Centrism and Canada

I’m not an expert on Canadian politics, so the only thing I have to go on regarding its New Democratic Party is what Rob Salmond says in his latest argument on trying to campaign for the centre.

It’s like a poster child for every political consultant’s “grow from your base, then reach to the centre” fantasy. …

That focus on middle-income earners, and on widely shared, optimistic self-images about “hard work” is textbook political strategy, employed by left and right parties alike. Tell swing voters in particular that they’re the most important, tell them they’re great and deserve more, and if you’re the challenger tell them the incumbent is failing them.

But there’s a logical hiccup. Rob himself says right up top:

Canada’s New Democratic Party (NDP) stands proudly for the progressive left in Canadian politics. Very few would accuse the NDP of being “Blairite.”

And good for them. But this pretty much ruins any argument that the NDP proves that a move to the right is a winning strategy for parties like UK or NZ Labour.

If there is validity in a push to the centre, it surely only works when, like the NDP, you’re still seen as “standing proudly for the progressive left”. It works because the left feel secure. They aren’t worried you’re selling out for the sake of a Crown limo.

This is not a luxury afforded to leftish Anglo parties like UK Labour which have been described as “Blairite” on a regular basis.

I said in The base is what you build on:

Let’s accept the idea that Labour activists don’t reflect the views of enough voters to form a government. Let’s even accept the idea that we can magically convince those voters that we agree with them on everything without compromising our basic principles. The point is that Labour can’t reach those voters without its base. No point agreeing with them on everything if they never hear about it.

But why would Labour’s base, those silly lefties with their silly principles, keep grinding on trying to sell a moderate/unfrightening/uninspiring message which has only led to increasingly terrible election results?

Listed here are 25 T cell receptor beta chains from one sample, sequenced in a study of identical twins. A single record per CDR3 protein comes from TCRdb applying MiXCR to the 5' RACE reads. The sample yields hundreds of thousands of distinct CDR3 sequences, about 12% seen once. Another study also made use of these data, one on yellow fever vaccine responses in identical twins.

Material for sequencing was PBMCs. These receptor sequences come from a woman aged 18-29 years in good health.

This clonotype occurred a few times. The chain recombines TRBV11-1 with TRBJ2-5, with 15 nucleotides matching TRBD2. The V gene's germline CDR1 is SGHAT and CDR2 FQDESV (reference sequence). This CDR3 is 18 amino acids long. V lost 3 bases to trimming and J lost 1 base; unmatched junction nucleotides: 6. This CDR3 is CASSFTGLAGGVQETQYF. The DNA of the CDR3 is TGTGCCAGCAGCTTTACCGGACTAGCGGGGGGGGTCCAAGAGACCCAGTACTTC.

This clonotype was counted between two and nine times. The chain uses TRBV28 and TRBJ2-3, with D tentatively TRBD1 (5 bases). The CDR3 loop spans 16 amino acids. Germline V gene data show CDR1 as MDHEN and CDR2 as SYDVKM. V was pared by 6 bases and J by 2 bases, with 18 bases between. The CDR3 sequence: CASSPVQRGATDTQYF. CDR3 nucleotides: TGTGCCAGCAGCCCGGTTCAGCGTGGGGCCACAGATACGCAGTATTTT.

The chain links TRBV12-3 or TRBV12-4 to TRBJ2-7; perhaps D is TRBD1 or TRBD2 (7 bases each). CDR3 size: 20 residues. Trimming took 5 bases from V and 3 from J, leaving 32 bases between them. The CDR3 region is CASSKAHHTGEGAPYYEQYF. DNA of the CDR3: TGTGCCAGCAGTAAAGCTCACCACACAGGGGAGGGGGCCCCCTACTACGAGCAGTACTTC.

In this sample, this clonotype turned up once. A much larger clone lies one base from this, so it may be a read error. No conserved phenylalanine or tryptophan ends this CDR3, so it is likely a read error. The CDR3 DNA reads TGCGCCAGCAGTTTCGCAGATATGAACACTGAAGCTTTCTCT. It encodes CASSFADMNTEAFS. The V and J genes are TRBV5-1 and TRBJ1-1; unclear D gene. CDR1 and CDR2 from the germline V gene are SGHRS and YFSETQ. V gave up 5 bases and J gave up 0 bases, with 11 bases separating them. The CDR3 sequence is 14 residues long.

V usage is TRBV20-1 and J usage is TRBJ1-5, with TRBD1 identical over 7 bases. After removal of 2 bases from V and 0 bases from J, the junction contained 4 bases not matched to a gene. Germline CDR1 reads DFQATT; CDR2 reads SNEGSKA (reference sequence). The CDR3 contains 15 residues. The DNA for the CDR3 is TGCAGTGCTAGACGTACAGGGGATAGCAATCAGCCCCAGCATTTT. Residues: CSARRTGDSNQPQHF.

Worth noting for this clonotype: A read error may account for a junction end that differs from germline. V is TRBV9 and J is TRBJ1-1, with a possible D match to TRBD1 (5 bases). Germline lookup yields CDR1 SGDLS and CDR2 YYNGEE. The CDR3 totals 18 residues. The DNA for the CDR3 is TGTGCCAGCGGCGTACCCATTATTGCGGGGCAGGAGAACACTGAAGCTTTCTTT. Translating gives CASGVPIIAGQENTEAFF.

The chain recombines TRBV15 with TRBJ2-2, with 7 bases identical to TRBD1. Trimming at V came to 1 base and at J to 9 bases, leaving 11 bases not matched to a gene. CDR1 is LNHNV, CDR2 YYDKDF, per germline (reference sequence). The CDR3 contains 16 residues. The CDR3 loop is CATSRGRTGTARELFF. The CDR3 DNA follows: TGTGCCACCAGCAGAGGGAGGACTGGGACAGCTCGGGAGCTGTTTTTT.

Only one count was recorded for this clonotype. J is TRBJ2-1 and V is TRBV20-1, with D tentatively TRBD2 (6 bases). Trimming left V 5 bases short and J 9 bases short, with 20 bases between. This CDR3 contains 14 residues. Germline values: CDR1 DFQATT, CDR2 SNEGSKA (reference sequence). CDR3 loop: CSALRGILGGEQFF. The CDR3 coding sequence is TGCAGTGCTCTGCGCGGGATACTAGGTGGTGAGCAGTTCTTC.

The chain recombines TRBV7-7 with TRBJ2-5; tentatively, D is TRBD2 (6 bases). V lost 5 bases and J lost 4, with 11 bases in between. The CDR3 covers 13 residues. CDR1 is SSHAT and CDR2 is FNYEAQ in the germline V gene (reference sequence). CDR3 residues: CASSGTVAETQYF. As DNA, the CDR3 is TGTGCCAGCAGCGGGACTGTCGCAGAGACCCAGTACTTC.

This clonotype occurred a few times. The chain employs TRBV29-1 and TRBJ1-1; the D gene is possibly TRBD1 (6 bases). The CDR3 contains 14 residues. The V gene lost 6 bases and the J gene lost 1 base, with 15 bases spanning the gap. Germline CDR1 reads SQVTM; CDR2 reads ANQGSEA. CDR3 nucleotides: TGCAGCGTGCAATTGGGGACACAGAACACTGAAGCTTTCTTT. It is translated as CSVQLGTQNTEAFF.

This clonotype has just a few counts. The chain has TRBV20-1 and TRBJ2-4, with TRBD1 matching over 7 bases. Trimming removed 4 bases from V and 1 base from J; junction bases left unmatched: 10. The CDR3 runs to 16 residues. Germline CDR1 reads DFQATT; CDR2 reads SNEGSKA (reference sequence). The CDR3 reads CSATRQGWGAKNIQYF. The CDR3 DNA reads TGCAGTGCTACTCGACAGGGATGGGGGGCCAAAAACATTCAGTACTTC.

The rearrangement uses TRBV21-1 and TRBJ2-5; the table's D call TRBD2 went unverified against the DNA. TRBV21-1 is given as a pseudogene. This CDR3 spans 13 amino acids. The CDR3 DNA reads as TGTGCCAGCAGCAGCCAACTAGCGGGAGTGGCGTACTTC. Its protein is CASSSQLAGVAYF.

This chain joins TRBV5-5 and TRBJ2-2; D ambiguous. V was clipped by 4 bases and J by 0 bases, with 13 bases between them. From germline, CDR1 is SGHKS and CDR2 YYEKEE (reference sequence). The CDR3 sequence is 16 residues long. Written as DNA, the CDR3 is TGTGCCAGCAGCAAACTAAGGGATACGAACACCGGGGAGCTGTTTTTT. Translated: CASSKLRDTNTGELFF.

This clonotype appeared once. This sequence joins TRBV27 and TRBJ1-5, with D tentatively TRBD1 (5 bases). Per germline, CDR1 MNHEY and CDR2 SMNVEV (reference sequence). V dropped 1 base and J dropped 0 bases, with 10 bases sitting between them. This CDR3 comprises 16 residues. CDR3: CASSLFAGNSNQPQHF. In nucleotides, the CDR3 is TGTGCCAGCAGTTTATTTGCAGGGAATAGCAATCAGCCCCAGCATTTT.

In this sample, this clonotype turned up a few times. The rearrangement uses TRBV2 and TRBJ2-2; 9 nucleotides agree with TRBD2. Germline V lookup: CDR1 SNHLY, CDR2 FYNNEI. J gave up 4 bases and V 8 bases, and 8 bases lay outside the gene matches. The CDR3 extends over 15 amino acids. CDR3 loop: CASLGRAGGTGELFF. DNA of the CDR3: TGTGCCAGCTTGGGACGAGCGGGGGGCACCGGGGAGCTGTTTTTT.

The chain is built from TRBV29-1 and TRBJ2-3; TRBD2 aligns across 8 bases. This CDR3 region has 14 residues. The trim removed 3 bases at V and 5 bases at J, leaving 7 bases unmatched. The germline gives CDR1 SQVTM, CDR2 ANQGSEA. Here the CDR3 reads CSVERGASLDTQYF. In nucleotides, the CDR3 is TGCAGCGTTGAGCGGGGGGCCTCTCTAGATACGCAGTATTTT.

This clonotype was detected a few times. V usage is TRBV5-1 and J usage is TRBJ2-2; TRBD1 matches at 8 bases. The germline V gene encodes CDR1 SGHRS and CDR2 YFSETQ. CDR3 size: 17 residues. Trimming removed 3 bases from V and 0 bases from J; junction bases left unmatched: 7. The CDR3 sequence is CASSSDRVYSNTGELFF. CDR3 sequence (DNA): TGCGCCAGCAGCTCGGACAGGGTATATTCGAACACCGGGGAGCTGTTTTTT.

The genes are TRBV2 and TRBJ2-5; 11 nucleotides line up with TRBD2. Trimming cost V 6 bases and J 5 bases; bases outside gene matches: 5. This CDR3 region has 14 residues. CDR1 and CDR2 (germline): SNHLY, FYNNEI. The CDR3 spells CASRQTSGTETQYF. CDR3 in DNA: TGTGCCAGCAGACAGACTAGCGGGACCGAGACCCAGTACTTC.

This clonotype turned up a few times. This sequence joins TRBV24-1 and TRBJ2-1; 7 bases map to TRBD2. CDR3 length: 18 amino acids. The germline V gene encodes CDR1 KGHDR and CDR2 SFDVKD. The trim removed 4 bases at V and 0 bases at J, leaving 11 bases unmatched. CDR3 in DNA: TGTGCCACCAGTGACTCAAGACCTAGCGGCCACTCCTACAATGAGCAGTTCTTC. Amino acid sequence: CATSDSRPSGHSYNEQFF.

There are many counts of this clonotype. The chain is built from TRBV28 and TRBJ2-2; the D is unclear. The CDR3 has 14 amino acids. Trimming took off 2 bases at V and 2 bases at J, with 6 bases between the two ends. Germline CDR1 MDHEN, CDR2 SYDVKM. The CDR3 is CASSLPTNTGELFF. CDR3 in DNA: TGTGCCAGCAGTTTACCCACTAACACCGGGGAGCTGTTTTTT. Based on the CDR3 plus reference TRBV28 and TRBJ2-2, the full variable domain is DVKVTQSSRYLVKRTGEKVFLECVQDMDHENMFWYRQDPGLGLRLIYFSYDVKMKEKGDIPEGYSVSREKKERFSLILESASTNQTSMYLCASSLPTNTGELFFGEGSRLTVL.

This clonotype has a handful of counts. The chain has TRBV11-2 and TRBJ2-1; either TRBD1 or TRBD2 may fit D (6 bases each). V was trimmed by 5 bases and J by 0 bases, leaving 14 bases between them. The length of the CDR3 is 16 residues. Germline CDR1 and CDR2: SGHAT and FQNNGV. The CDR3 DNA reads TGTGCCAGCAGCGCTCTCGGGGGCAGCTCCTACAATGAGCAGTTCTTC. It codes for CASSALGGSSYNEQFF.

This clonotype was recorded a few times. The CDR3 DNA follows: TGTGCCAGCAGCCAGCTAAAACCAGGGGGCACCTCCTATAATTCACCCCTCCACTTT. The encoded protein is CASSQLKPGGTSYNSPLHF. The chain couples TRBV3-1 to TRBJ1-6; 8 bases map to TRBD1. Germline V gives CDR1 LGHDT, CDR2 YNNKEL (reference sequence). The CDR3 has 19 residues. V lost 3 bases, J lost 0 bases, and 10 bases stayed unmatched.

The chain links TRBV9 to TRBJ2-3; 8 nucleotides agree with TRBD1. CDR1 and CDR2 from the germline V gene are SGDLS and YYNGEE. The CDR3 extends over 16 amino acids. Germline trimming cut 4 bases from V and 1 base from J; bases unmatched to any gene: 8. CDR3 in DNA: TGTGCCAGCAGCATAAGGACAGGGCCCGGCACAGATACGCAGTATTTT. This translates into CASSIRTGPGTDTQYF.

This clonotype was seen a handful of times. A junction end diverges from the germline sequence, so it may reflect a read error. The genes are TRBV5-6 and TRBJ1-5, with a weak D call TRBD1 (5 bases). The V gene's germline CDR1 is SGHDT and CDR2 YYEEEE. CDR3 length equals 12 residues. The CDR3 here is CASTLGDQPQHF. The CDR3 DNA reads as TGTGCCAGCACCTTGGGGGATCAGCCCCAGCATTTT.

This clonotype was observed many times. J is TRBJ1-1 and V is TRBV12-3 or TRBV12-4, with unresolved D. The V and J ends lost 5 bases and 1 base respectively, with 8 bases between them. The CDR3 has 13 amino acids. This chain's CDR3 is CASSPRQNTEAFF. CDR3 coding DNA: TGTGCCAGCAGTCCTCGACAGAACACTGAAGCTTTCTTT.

Label them fringe, call them the Twitterati, accuse them of living in an echo-chamber and being out of touch with ~real voters~, but someone has to run your phonebanks. If your strategy is “winning both the left and the centre”, you need to win both the left and the centre. What concerns me is the idea – illustrated in another post – that:

Around a third of New Zealand’s population are leftists. Same for right-wingers. But you need 50% of the vote to govern

… so you assume you’ve got 33% in the bank and just need to convince half of the swingers (no pun intended) to back you.

For the non-Scottish parts of UK Labour, that’s not too silly, especially after the Lib Dems slit their own throats. In New Zealand, with MMP, it’s dangerous. Leftist voters have other options. One is “not showing up”. And we’ve had two elections to see exactly what that looks like.

There are other issues with Rob’s analysis. Implying that only a centrist strategy can have “professionalized “slick” messaging” is a bit weird, given that Jeremy Corbyn won with some pretty slick, professional campaigning. It would be sad if Rob were trying to paint people to his left as mud-covered rabble.

monty python executive power

Rob also sneers at Jeremy Corbyn’s style of campaigning by saying “the progressive citizenry now demands conviction politicians who say what they mean, no matter how out of step it might be with swing voters”. But the polls – the data – show that Corbyn is firmly in-step with swing voters in the UK. He is “a mirror to swing voters’ self-images and desires”. And he can say exactly what he thinks.

And there’s this:

If you go centrist on innovation, you can go left on climate change. If you go centrist on taxes, you can go left on education. And so on.

I want to believe, folks.

i want to believeI’m honestly interested to know which issues the NZ Labour Party’s centrist crew are willing to go left on. Because when it’s come to extending benefits, advancing gender equality, or not participating in the second invasion of Iraq, it’s been a resounding no. Tinkering at the edges of student loans or hospital waiting lists isn’t “going left”. If we’re selling our soul to polling, I want to see more out of it than a halfway public-private KiwiBuild policy.

We hear a lot about how moving to the right doesn’t mean compromising our principles. But I still don’t know what the centre stands for.

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